The bigger the generator is, the more capabilities it will have as far as plugs and outlets are concerned. This type of generator will also have more versatility regarding where you can use it and how you implement it. Portable generators must always have outlets of one kind or another, however, as plugging a cord into them is the only way to get power to where you need it.
What are the Different Plugs on a Generator?
Portable generators have several different plug options depending on the type of generator that you purchase. If you get one with all the bells and whistles, you’ll have up to four different types of plug options.
12 Volt DC
A 12 volt DC plug is what you see in cars, trucks, and other vehicles. It’s the plug you insert the car charger into for your phone. Most portable generators will have this type of plug simply because it draws very little power, and almost every size of generator is capable of supporting it.
120 Volt AC
One hundred twenty volt AC outlets are the outlets that you have dispersed throughout your house and that you plug everyday appliances into like refrigerators and TVs. They will have holes that fit 3-prong cords and output whatever amount of watts your generator can handle. Most portable generators will have two of these outlets, similar to the outlets in your house.
240 Volt AC
A 240-volt outlet comes in various shapes and sizes, but they’re the type of outlet you use for a stove or electric dryer. They’re larger than the typical 120-volt outlets and can handle appliances that operate at higher numbers of watts. For this reason, smaller generators will not have the option of a 240-volt plug simply because it isn’t capable of supporting anything that requires this type of outlet.
Finally, most generators come equipped with USB outlets because they have 12-volt DC outlets. All generators can charge a phone or other electrical device because USB ports add very little stress to the generator.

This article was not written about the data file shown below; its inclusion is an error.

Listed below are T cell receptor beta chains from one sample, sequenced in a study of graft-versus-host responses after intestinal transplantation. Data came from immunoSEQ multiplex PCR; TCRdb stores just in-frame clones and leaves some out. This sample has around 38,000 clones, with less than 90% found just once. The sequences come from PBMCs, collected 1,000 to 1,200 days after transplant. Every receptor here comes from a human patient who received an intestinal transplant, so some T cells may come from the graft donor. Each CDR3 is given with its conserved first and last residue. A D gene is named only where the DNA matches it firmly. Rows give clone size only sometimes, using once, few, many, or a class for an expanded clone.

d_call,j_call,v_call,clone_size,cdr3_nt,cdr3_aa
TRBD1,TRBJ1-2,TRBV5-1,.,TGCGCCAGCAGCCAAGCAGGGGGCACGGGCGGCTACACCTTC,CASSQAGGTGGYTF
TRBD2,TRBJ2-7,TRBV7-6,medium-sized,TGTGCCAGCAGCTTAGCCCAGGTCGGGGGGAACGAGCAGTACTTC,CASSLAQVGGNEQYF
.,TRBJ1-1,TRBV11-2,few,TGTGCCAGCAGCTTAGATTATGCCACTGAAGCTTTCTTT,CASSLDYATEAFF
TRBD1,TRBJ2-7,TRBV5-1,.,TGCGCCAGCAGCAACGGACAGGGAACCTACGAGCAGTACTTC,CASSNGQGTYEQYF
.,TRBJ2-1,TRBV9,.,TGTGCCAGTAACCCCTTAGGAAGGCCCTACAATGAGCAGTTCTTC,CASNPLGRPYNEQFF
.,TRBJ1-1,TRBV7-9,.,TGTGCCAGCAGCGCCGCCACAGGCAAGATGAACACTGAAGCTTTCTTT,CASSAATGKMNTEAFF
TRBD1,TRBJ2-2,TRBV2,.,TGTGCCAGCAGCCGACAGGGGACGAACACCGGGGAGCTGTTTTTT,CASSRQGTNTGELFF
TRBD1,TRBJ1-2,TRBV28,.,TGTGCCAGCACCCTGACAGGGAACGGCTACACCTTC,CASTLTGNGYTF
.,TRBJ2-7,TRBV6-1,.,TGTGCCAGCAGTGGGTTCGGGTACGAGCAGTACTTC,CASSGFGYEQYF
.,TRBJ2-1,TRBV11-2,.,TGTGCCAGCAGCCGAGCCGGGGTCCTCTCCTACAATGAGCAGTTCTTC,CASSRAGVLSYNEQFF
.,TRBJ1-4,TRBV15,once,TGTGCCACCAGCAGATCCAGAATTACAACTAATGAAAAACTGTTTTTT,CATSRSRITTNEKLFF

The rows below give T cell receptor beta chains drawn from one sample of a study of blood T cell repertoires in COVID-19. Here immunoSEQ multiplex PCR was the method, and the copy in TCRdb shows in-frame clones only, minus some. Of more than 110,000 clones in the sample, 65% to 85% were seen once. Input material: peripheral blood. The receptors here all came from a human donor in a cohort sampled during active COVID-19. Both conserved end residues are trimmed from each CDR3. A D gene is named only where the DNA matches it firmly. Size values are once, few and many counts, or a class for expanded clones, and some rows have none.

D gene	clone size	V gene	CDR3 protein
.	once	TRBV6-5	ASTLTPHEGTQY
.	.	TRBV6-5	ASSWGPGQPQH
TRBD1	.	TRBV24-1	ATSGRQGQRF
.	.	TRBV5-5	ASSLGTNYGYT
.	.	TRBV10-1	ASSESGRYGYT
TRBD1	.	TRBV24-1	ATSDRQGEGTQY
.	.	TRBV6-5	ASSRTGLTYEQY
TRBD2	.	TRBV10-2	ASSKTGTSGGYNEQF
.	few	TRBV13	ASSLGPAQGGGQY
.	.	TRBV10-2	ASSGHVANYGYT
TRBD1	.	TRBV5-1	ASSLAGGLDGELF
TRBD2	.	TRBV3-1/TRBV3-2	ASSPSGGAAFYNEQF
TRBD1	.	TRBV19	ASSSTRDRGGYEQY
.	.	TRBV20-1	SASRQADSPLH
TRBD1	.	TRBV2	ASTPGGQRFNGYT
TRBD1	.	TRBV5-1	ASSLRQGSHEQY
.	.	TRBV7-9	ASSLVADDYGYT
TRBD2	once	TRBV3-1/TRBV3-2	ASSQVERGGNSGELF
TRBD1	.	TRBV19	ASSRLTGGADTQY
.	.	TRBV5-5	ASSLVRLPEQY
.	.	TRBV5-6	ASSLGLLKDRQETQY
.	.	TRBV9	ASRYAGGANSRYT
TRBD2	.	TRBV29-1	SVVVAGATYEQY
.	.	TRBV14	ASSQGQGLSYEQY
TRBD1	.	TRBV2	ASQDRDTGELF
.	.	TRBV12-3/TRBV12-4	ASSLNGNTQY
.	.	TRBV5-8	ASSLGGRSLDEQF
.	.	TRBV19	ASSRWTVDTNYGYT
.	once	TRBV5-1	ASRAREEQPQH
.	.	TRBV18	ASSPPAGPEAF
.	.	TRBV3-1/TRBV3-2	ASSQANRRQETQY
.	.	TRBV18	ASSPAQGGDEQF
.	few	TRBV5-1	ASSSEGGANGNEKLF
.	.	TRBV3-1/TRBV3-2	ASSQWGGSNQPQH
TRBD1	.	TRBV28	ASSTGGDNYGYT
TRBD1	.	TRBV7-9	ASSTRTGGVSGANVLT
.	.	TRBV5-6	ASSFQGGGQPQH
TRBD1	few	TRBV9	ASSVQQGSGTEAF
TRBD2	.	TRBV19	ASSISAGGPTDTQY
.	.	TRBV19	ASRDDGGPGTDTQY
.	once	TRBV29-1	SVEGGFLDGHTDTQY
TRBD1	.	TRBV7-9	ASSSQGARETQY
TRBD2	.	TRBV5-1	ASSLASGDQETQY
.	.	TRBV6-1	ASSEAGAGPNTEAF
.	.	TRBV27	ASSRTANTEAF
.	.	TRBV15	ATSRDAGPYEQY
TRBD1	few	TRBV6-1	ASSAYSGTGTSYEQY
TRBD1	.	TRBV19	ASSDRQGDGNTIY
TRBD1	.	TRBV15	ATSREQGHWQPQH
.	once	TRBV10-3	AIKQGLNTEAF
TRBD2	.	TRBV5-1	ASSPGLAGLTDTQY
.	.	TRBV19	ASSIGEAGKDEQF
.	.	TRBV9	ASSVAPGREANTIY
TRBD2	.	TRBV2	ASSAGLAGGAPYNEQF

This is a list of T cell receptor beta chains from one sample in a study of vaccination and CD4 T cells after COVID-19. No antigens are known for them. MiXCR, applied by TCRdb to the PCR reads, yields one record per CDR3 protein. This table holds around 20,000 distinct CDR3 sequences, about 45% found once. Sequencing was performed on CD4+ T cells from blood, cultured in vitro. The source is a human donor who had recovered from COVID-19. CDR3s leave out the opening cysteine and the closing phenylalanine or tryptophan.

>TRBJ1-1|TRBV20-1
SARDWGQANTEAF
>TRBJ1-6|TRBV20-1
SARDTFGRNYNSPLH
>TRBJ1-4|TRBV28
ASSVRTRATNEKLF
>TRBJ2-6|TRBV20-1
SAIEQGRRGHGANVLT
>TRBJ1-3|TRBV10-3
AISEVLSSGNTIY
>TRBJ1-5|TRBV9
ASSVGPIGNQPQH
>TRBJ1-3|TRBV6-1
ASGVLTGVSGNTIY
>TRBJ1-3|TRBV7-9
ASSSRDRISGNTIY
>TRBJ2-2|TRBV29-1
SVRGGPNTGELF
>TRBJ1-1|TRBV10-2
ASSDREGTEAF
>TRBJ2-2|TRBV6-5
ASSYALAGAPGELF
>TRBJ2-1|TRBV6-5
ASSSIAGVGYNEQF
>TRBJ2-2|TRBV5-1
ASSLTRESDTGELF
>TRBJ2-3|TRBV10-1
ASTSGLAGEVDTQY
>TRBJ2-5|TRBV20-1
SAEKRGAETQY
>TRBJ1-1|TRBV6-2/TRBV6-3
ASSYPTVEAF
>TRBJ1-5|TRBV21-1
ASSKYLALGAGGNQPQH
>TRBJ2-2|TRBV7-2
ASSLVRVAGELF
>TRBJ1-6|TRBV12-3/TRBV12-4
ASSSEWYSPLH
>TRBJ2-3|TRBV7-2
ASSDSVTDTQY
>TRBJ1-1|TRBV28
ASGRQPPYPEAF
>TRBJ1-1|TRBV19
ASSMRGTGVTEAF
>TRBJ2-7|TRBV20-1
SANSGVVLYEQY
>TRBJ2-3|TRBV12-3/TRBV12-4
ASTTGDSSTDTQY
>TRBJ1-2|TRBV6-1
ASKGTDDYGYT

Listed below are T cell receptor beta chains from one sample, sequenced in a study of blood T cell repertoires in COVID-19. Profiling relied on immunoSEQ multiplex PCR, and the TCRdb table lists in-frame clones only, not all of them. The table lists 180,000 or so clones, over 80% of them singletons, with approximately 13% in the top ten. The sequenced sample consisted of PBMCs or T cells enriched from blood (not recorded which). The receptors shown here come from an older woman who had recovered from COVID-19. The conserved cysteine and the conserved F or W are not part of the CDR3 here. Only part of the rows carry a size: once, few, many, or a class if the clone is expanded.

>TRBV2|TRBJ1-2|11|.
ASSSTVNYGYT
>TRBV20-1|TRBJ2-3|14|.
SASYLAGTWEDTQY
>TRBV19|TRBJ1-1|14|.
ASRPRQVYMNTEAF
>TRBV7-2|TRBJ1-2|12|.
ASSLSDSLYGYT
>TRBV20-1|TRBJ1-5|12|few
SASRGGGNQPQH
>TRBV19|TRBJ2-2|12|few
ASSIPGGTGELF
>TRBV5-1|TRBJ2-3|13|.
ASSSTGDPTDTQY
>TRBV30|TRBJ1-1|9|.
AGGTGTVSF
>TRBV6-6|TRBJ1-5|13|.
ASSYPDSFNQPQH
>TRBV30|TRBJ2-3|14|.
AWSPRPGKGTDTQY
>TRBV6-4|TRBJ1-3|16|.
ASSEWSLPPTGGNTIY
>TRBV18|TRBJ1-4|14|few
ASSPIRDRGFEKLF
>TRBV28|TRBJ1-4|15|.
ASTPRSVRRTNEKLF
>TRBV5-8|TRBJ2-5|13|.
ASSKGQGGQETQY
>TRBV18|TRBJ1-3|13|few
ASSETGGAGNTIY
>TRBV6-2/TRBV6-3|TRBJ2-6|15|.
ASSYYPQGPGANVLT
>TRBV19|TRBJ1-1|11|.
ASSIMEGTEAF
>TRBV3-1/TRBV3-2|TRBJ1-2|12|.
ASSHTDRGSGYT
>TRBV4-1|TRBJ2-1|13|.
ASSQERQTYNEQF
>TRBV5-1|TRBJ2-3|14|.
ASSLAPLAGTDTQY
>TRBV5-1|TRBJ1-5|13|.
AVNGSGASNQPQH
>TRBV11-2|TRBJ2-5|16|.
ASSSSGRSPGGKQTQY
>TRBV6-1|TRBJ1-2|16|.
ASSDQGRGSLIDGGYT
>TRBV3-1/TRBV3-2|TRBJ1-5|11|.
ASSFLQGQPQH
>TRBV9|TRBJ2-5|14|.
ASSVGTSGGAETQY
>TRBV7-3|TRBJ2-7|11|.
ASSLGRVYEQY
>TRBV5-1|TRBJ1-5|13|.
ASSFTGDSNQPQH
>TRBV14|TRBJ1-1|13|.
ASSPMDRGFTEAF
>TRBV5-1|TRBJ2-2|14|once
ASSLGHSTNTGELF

What Happens If You Overload Your Portable Generator?
Overloading a generator can result in damaging your generator, flipping breakers, or even starting a fire. Overloading a generator without knowing it can cause the generator to overheat and potentially present a fire hazard. Keep in mind that generators are gas-powered machines, and even the slightest spark from overheating can result in a fire or explosion.
Luckily, newer generators come outfitted with safety devices where your breaker or GFI outlet will trip if your generator is overloaded. Because the generator trips a breaker before it can fully overload, you eliminate the potential for overheating and having a fire hazard.
Older generators, however, often don’t have these safety features and will run until you stop it or it stops itself. You must be much more cautious with older generators and pay attention to the number of watts it’s powering. If you’re concerned about this, it’s a good idea to have a wattage meter handy to do precise wattage measurements.
Here are two simple ways to calculate the number of watts an appliance produces.
- Use a wattage meter. To do this, simply plug the appliance in question into the wattage meter. Next, plug the wattage meter into a nearby outlet, and the number of watts that the appliance is using should pop right up.
- Multiply volts x amps. Most appliances and electrical devices should say the number of start-up watts and the number of running watts it uses. However, if this isn’t the case and they instead list the number of volts and amps, here’s what you do. Simply multiply the volt amount by the amp amount, and that will give you the watt amount.